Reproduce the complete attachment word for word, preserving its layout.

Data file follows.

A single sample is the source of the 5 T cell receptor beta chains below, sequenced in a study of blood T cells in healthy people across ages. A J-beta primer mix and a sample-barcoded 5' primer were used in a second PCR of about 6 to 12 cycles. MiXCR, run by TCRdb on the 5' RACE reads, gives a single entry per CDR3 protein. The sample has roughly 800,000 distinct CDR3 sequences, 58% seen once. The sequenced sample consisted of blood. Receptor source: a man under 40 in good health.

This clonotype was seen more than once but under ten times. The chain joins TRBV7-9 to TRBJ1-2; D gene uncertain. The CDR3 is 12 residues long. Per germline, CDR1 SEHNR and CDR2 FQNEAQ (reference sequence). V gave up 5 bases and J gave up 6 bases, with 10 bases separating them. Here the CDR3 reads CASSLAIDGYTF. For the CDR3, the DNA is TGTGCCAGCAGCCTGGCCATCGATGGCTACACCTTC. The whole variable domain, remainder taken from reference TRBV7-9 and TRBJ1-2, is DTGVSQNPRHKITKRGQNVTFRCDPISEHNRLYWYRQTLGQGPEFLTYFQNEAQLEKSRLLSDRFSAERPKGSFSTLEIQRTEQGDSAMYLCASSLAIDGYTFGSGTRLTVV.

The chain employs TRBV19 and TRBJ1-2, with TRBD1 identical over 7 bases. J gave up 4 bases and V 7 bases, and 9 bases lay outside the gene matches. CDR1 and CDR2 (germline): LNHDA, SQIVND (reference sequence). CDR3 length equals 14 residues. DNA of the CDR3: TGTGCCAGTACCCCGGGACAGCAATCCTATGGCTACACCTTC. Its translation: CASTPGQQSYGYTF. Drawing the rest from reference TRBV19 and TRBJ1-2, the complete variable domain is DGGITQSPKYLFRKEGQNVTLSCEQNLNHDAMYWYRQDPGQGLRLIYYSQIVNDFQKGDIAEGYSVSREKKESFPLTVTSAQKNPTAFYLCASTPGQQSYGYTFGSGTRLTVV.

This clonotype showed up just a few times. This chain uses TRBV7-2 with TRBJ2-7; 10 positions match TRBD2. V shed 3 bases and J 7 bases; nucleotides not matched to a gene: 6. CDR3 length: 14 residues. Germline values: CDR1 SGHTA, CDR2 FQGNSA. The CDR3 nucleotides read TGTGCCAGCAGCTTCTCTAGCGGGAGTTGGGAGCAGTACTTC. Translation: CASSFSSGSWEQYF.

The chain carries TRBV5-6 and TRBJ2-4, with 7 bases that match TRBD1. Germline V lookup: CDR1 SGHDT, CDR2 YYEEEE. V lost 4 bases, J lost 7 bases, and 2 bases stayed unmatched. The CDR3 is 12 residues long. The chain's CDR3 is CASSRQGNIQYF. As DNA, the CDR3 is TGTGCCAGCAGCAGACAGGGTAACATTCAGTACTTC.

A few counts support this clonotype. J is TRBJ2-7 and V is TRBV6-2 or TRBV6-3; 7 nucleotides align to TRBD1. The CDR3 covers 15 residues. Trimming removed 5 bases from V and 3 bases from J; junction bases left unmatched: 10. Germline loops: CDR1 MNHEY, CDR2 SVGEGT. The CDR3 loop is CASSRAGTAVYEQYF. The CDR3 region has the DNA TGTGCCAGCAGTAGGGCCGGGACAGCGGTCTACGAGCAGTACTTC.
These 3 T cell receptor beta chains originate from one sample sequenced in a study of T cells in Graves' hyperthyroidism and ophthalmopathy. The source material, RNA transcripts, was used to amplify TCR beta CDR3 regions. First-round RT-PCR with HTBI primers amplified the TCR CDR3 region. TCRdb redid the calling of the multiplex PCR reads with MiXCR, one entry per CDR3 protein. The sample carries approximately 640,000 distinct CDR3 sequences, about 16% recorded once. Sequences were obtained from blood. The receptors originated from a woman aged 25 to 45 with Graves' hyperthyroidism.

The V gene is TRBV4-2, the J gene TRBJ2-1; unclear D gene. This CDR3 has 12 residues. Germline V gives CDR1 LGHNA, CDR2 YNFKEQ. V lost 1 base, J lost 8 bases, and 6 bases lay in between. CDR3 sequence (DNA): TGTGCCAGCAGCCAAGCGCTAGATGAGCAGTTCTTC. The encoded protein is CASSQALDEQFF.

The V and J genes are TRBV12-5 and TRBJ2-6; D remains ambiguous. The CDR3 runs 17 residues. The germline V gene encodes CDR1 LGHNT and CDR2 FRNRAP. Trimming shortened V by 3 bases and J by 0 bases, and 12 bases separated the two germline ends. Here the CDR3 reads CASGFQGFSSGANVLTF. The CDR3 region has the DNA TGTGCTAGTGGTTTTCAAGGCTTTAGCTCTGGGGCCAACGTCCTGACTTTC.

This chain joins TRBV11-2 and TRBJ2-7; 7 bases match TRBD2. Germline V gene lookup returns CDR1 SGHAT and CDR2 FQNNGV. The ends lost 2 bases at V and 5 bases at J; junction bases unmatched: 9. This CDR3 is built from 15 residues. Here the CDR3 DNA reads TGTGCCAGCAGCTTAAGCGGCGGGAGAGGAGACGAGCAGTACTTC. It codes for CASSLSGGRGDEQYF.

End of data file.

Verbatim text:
A single sample is the source of the 5 T cell receptor beta chains below, sequenced in a study of blood T cells in healthy people across ages. A J-beta primer mix and a sample-barcoded 5' primer were used in a second PCR of about 6 to 12 cycles. MiXCR, run by TCRdb on the 5' RACE reads, gives a single entry per CDR3 protein. The sample has roughly 800,000 distinct CDR3 sequences, 58% seen once. The sequenced sample consisted of blood. Receptor source: a man under 40 in good health.

This clonotype was seen more than once but under ten times. The chain joins TRBV7-9 to TRBJ1-2; D gene uncertain. The CDR3 is 12 residues long. Per germline, CDR1 SEHNR and CDR2 FQNEAQ (reference sequence). V gave up 5 bases and J gave up 6 bases, with 10 bases separating them. Here the CDR3 reads CASSLAIDGYTF. For the CDR3, the DNA is TGTGCCAGCAGCCTGGCCATCGATGGCTACACCTTC. The whole variable domain, remainder taken from reference TRBV7-9 and TRBJ1-2, is DTGVSQNPRHKITKRGQNVTFRCDPISEHNRLYWYRQTLGQGPEFLTYFQNEAQLEKSRLLSDRFSAERPKGSFSTLEIQRTEQGDSAMYLCASSLAIDGYTFGSGTRLTVV.

The chain employs TRBV19 and TRBJ1-2, with TRBD1 identical over 7 bases. J gave up 4 bases and V 7 bases, and 9 bases lay outside the gene matches. CDR1 and CDR2 (germline): LNHDA, SQIVND (reference sequence). CDR3 length equals 14 residues. DNA of the CDR3: TGTGCCAGTACCCCGGGACAGCAATCCTATGGCTACACCTTC. Its translation: CASTPGQQSYGYTF. Drawing the rest from reference TRBV19 and TRBJ1-2, the complete variable domain is DGGITQSPKYLFRKEGQNVTLSCEQNLNHDAMYWYRQDPGQGLRLIYYSQIVNDFQKGDIAEGYSVSREKKESFPLTVTSAQKNPTAFYLCASTPGQQSYGYTFGSGTRLTVV.

This clonotype showed up just a few times. This chain uses TRBV7-2 with TRBJ2-7; 10 positions match TRBD2. V shed 3 bases and J 7 bases; nucleotides not matched to a gene: 6. CDR3 length: 14 residues. Germline values: CDR1 SGHTA, CDR2 FQGNSA. The CDR3 nucleotides read TGTGCCAGCAGCTTCTCTAGCGGGAGTTGGGAGCAGTACTTC. Translation: CASSFSSGSWEQYF.

The chain carries TRBV5-6 and TRBJ2-4, with 7 bases that match TRBD1. Germline V lookup: CDR1 SGHDT, CDR2 YYEEEE. V lost 4 bases, J lost 7 bases, and 2 bases stayed unmatched. The CDR3 is 12 residues long. The chain's CDR3 is CASSRQGNIQYF. As DNA, the CDR3 is TGTGCCAGCAGCAGACAGGGTAACATTCAGTACTTC.

A few counts support this clonotype. J is TRBJ2-7 and V is TRBV6-2 or TRBV6-3; 7 nucleotides align to TRBD1. The CDR3 covers 15 residues. Trimming removed 5 bases from V and 3 bases from J; junction bases left unmatched: 10. Germline loops: CDR1 MNHEY, CDR2 SVGEGT. The CDR3 loop is CASSRAGTAVYEQYF. The CDR3 region has the DNA TGTGCCAGCAGTAGGGCCGGGACAGCGGTCTACGAGCAGTACTTC.
These 3 T cell receptor beta chains originate from one sample sequenced in a study of T cells in Graves' hyperthyroidism and ophthalmopathy. The source material, RNA transcripts, was used to amplify TCR beta CDR3 regions. First-round RT-PCR with HTBI primers amplified the TCR CDR3 region. TCRdb redid the calling of the multiplex PCR reads with MiXCR, one entry per CDR3 protein. The sample carries approximately 640,000 distinct CDR3 sequences, about 16% recorded once. Sequences were obtained from blood. The receptors originated from a woman aged 25 to 45 with Graves' hyperthyroidism.

The V gene is TRBV4-2, the J gene TRBJ2-1; unclear D gene. This CDR3 has 12 residues. Germline V gives CDR1 LGHNA, CDR2 YNFKEQ. V lost 1 base, J lost 8 bases, and 6 bases lay in between. CDR3 sequence (DNA): TGTGCCAGCAGCCAAGCGCTAGATGAGCAGTTCTTC. The encoded protein is CASSQALDEQFF.

The V and J genes are TRBV12-5 and TRBJ2-6; D remains ambiguous. The CDR3 runs 17 residues. The germline V gene encodes CDR1 LGHNT and CDR2 FRNRAP. Trimming shortened V by 3 bases and J by 0 bases, and 12 bases separated the two germline ends. Here the CDR3 reads CASGFQGFSSGANVLTF. The CDR3 region has the DNA TGTGCTAGTGGTTTTCAAGGCTTTAGCTCTGGGGCCAACGTCCTGACTTTC.

This chain joins TRBV11-2 and TRBJ2-7; 7 bases match TRBD2. Germline V gene lookup returns CDR1 SGHAT and CDR2 FQNNGV. The ends lost 2 bases at V and 5 bases at J; junction bases unmatched: 9. This CDR3 is built from 15 residues. Here the CDR3 DNA reads TGTGCCAGCAGCTTAAGCGGCGGGAGAGGAGACGAGCAGTACTTC. It codes for CASSLSGGRGDEQYF.